Lustig insists that sugar, specifically fructose, is the sole villain. He makes much of studies showing that fructose is converted to fat in the liver, which seems credible until you actually read the studies… and find that in order to make the liver turn fructose into fat, you have to feed obese individuals 104 to 250 g of fructose per day on top of their normal diet, which equates to an additional 18%-97% of their usual total daily energy intake. (For comparison, an apple and 1 cup of blueberries each contain 10 g of fructose.)

Dr Garth Davis, who spoke the day after Lustig, has amassed the evidence that contradicts Lustig’s position into a blog post which is well worth taking the time to read in its entirety. As just one example, the EPIC-Norfolk study found that fructose intake was inversely related to diabetes risk – that is, the higher the fructose intake, the lower the risk of diabetes – and that replacing 5% of energy intake from saturated fat with an equivalent number of kilojoules from fructose was associated with a 30% lower risk of developing diabetes.

Dr Kim Williams (whose opening keynote at the 2015 PBNHC I summarised here) concurred with Lustig that there is convincing evidence that sugar consumption is a risk factor for heart disease, especially in the form of sugar-sweetened beverages such as soft drinks, ‘fruit juice drinks’ and cordials. He noted that sugar increases the activity of the sympathetic nervous system, resulting in raised blood pressure, insulin resistance and other known risk factors for cardiovascular disease.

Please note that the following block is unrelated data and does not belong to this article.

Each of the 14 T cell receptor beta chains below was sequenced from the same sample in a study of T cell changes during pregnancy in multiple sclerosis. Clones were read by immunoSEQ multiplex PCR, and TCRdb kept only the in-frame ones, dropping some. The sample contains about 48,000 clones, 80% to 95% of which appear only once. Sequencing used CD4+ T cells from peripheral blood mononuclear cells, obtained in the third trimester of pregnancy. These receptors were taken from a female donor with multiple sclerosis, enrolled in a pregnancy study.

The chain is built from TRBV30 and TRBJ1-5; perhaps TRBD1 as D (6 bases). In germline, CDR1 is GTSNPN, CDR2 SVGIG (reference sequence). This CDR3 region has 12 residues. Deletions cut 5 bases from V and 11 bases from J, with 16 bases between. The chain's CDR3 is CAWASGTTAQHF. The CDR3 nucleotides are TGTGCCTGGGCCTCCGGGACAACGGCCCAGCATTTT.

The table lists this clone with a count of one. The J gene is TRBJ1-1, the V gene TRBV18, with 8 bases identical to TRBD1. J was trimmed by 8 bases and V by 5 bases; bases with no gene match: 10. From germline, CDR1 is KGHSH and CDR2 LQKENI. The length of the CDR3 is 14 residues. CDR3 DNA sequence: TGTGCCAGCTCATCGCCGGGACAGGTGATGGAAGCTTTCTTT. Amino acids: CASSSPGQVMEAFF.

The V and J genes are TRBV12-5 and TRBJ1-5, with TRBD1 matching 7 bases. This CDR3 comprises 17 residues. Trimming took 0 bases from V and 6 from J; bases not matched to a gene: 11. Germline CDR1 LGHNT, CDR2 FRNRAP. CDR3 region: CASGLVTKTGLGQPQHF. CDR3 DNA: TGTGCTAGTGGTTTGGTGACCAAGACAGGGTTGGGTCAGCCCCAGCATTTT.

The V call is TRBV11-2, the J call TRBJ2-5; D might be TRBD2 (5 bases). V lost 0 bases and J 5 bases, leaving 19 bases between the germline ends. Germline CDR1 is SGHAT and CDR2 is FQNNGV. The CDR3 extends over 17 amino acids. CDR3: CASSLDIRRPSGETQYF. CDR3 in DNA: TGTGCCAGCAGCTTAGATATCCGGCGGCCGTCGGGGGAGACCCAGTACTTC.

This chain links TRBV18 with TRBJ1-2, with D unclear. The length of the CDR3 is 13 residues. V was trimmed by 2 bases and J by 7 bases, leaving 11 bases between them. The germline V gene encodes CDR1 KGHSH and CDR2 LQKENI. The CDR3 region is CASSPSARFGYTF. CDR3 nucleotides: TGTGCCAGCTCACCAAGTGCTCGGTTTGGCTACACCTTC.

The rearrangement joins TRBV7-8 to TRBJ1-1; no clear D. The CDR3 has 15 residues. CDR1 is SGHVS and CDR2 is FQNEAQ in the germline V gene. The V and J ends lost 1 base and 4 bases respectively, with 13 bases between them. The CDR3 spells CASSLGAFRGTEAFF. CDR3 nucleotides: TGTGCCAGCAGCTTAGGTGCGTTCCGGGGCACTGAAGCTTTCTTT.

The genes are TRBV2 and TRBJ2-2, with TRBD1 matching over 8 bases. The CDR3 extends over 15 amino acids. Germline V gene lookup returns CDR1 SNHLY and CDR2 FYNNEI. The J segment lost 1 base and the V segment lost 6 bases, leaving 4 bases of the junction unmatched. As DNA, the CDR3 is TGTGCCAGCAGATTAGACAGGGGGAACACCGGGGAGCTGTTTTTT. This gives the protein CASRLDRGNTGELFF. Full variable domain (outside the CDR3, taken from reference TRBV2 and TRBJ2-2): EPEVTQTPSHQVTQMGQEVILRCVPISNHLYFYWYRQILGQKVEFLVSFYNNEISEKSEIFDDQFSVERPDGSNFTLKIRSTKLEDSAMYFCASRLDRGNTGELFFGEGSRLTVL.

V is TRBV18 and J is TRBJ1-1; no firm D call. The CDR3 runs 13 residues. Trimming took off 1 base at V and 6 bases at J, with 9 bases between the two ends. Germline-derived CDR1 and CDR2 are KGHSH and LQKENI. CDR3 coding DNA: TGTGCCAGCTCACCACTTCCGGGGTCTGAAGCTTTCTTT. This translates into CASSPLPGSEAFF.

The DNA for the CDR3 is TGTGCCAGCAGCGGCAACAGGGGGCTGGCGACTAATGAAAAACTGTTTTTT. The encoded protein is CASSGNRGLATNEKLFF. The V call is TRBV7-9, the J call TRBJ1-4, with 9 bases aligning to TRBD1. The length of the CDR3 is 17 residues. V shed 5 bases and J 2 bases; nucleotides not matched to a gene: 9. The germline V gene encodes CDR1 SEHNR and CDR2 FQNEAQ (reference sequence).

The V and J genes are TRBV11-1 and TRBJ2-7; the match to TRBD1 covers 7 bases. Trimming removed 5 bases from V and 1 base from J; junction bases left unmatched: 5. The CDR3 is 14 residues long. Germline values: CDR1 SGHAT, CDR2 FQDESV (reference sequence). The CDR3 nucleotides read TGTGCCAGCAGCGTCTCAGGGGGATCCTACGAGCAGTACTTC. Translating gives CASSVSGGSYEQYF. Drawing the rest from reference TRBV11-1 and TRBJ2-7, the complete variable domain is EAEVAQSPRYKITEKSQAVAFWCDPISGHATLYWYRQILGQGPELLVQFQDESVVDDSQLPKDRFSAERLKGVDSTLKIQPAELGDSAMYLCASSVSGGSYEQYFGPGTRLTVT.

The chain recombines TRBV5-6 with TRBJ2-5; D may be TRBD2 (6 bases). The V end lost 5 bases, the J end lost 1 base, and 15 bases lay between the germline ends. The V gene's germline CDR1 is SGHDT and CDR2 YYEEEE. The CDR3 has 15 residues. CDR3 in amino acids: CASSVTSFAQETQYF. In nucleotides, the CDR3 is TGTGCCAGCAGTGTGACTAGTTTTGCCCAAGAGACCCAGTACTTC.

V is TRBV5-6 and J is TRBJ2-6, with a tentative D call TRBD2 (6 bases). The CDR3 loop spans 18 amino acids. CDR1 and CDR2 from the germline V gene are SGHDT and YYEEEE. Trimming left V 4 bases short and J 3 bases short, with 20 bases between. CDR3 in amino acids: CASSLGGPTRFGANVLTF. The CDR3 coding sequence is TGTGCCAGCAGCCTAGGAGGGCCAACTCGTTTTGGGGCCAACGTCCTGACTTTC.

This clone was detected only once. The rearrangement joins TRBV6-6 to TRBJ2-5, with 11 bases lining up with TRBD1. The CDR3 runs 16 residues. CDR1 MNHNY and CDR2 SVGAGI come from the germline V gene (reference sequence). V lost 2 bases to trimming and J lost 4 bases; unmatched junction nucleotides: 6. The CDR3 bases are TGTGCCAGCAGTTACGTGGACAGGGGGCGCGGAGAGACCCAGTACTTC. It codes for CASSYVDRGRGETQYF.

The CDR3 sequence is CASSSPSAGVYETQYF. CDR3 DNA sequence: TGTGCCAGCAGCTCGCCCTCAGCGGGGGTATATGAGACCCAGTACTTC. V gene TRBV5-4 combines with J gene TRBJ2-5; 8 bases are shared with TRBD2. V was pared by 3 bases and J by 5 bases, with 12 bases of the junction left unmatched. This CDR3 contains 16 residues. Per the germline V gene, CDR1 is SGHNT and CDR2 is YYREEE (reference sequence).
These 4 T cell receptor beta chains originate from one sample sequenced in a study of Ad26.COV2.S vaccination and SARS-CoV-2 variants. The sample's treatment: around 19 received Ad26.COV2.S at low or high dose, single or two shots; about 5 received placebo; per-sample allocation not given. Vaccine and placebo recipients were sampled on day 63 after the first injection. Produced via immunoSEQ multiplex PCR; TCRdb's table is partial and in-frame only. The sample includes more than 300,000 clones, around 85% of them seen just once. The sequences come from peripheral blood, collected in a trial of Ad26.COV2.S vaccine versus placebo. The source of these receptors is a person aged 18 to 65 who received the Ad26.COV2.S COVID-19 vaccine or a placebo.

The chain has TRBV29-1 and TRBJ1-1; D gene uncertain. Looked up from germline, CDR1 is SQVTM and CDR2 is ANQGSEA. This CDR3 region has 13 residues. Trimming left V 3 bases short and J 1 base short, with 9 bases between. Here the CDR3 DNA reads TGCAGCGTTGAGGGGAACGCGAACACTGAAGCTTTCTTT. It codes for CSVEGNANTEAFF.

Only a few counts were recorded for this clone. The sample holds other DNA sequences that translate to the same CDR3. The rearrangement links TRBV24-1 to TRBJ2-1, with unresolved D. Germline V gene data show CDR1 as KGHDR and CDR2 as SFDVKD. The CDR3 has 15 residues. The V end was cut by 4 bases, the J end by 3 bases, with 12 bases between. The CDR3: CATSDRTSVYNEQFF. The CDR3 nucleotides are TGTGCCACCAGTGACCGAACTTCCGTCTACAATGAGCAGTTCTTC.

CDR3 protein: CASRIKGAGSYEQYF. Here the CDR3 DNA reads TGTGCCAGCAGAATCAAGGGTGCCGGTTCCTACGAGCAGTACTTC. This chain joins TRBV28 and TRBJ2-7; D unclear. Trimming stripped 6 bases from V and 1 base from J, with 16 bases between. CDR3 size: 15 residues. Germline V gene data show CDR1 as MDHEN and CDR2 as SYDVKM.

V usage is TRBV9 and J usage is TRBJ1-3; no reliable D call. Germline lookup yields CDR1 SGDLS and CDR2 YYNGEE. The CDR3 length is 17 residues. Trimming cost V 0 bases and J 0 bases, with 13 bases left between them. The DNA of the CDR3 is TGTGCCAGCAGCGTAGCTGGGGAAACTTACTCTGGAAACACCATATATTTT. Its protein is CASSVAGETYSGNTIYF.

However, he took issue – in his characteristically soft-spoken, gentlemanly fashion – with Lustig’s sole emphasis on sugar. While Lustig argued that triglycerides (which are raised by consumption of refined carbohydrates, including sugar) are a better predictor of cardiovascular risk than LDL levels, Williams countered that the combination of high LDL with a raised C-reactive protein (CRP – a marker of inflammation) is associated with the highest risk of death from cardiovascular causes, and CRP along with other inflammatory markers has been consistently found to be lower in plant-based eaters.

Dr Caldwell Esselstyn (whose previous PBNHC presentations I’ve summarised here and here) also acknowledges the crucial role played by inflammation in coronary heart disease. In fact, he contends that the low-fat plant-based diet that he prescribes to open up the clogged arteries of his ‘cardiac cripple’ patients, eliminate their angina within weeks, and protect them against future cardiovascular events with a close to 100% success rate, works primarily through its anti-inflammatory effects.

The number of anti-inflammatory compounds in whole, minimally-processed plant foods are too numerous to count, but Esselstyn highlighted recent findings that a compound called 3,3-dimethyl-1-butanol (DMB) inhibits the formation of TMA, which is converted by gut bacteria into artery-toxic TMAO – although not in vegans, whose guts don’t harbour the offending bacteria. Where do we get DMB? It’s found in red grapes, and therefore in the balsamic vinegar that Essy instructs his patients to ‘anoint’ their green leafy vegetables with, and to eat 6 portions of this combination per day. That’s a pretty tasty prescription for heart health!